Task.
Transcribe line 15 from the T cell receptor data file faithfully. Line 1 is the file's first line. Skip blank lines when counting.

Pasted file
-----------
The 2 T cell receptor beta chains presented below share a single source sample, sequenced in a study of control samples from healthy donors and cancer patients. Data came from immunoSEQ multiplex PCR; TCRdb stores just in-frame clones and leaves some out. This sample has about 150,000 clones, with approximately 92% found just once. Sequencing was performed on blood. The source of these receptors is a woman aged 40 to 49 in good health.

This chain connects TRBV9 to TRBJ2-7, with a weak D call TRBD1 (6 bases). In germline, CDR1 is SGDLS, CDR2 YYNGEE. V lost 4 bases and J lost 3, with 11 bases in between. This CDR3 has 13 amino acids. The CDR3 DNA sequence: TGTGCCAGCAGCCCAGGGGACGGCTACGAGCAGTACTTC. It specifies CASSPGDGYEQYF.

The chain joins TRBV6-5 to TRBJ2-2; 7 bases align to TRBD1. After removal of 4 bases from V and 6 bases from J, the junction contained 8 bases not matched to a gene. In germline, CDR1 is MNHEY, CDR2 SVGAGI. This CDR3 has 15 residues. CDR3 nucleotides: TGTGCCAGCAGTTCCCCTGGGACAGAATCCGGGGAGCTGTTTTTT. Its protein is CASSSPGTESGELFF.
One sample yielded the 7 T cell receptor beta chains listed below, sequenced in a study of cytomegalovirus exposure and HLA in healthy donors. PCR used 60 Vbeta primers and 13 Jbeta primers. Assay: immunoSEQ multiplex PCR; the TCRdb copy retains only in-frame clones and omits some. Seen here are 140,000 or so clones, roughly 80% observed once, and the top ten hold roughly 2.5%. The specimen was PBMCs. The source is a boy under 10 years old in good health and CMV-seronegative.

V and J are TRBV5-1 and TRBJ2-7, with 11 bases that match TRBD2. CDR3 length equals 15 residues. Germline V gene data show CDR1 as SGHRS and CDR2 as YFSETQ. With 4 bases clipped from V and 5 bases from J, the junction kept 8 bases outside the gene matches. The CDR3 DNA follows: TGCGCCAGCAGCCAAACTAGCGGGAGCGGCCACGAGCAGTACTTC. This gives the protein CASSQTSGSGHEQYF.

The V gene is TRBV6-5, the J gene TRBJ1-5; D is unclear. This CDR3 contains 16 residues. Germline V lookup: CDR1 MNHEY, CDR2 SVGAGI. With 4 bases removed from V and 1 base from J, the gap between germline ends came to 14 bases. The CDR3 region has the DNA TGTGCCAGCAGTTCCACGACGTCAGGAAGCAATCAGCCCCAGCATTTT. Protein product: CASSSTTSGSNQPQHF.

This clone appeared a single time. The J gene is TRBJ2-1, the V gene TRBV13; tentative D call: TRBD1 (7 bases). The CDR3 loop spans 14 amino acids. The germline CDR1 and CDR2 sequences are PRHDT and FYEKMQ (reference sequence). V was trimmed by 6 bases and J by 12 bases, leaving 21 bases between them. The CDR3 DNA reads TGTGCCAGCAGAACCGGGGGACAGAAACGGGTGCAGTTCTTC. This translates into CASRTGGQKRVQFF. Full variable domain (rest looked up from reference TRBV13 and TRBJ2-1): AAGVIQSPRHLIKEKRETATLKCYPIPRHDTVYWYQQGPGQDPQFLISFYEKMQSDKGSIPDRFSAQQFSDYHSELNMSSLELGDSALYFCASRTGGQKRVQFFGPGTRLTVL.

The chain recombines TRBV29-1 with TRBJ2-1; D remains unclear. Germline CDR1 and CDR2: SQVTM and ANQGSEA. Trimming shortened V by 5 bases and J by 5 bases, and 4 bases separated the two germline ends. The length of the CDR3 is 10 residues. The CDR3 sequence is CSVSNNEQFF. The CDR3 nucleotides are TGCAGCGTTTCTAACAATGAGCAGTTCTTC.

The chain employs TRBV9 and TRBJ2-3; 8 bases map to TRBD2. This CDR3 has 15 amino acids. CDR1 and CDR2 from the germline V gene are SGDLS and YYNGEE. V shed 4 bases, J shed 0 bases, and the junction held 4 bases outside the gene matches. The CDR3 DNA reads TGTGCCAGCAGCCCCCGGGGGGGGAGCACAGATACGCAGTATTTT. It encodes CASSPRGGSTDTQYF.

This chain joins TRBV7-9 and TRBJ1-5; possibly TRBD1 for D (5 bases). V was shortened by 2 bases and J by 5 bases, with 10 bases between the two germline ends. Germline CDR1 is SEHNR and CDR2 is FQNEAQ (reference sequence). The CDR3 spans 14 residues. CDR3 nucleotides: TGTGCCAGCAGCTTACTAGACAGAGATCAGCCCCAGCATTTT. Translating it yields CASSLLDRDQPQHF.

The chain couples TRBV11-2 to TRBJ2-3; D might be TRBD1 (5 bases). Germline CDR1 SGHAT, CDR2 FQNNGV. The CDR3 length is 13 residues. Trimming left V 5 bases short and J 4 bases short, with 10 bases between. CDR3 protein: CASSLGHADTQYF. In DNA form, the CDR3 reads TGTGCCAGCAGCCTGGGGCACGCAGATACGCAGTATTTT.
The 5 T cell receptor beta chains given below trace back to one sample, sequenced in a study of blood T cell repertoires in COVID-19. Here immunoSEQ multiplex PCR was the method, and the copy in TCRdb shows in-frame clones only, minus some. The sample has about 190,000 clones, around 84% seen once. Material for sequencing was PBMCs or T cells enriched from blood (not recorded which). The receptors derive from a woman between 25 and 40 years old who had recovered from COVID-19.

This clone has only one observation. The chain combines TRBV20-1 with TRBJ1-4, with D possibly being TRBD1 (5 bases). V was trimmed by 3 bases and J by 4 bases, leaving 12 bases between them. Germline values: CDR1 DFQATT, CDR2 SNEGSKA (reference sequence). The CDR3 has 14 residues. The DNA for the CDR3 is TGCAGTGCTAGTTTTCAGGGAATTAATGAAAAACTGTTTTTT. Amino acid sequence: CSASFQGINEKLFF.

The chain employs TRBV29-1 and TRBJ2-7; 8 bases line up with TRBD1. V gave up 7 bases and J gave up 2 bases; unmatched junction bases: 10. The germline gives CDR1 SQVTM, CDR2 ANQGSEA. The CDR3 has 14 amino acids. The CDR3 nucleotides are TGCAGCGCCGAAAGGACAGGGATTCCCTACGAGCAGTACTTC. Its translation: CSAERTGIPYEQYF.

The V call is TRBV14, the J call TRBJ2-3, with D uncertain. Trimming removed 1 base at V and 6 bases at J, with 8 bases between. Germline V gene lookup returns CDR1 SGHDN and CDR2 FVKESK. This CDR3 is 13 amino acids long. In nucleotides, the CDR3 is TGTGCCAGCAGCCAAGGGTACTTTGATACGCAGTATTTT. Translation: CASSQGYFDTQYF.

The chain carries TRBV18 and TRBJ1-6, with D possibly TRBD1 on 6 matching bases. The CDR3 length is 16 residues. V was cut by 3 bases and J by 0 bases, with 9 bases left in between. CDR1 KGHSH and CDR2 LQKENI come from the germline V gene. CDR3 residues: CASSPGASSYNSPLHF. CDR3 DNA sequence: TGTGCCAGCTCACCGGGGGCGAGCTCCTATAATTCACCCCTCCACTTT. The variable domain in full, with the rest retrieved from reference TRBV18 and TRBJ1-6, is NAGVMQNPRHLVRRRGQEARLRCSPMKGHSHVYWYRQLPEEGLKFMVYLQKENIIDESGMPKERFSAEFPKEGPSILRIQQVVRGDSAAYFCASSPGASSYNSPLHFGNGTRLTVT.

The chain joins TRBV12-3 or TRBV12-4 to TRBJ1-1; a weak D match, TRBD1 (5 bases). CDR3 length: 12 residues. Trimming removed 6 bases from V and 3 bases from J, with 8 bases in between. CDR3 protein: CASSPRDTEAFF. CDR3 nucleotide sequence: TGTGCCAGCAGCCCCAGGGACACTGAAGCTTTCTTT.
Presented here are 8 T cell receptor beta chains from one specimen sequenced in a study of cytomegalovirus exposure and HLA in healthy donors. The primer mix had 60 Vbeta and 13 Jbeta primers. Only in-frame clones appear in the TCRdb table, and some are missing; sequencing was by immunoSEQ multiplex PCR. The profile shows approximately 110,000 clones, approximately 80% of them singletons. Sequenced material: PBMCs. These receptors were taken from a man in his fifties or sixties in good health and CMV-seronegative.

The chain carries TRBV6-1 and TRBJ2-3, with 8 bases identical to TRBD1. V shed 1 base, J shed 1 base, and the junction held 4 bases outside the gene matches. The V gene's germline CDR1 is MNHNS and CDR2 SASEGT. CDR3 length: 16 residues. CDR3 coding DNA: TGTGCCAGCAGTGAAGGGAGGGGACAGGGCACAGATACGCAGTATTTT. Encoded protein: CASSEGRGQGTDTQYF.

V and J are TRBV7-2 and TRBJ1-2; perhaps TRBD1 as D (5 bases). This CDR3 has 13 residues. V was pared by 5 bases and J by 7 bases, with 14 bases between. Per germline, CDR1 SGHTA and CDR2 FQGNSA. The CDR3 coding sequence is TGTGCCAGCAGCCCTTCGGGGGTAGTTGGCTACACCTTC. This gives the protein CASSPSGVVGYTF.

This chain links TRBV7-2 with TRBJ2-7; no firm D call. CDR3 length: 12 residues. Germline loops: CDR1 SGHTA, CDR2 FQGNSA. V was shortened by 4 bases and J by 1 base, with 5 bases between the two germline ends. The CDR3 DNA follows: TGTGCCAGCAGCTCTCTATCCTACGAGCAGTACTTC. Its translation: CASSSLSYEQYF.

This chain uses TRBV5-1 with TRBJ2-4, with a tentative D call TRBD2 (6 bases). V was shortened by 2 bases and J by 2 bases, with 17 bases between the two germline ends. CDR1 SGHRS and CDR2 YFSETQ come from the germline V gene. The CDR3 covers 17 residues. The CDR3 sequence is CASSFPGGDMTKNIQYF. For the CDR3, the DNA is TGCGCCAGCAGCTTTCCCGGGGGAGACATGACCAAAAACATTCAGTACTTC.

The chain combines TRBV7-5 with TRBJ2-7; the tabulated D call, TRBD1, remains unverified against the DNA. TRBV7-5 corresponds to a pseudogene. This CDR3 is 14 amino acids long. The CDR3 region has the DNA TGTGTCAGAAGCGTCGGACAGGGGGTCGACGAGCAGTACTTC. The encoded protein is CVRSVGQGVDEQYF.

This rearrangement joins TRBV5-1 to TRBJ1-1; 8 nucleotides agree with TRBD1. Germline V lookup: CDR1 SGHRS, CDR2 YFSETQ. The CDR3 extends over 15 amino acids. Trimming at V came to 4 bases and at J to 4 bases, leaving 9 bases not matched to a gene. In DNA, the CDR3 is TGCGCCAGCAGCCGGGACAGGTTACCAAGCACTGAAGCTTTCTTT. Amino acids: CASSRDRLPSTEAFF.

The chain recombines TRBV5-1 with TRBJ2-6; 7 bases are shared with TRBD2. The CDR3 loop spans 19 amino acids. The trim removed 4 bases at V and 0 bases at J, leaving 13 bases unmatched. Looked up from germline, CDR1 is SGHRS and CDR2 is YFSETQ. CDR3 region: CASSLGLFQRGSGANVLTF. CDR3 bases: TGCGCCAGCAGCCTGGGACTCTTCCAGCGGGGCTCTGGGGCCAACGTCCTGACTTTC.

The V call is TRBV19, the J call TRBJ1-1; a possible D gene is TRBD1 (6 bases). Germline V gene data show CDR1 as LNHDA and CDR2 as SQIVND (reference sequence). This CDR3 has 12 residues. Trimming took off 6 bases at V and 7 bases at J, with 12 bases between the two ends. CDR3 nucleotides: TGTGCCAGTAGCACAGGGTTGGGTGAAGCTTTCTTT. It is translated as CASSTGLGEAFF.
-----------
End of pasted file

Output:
The V call is TRBV14, the J call TRBJ2-3, with D uncertain. Trimming removed 1 base at V and 6 bases at J, with 8 bases between. Germline V gene lookup returns CDR1 SGHDN and CDR2 FVKESK. This CDR3 is 13 amino acids long. In nucleotides, the CDR3 is TGTGCCAGCAGCCAAGGGTACTTTGATACGCAGTATTTT. Translation: CASSQGYFDTQYF.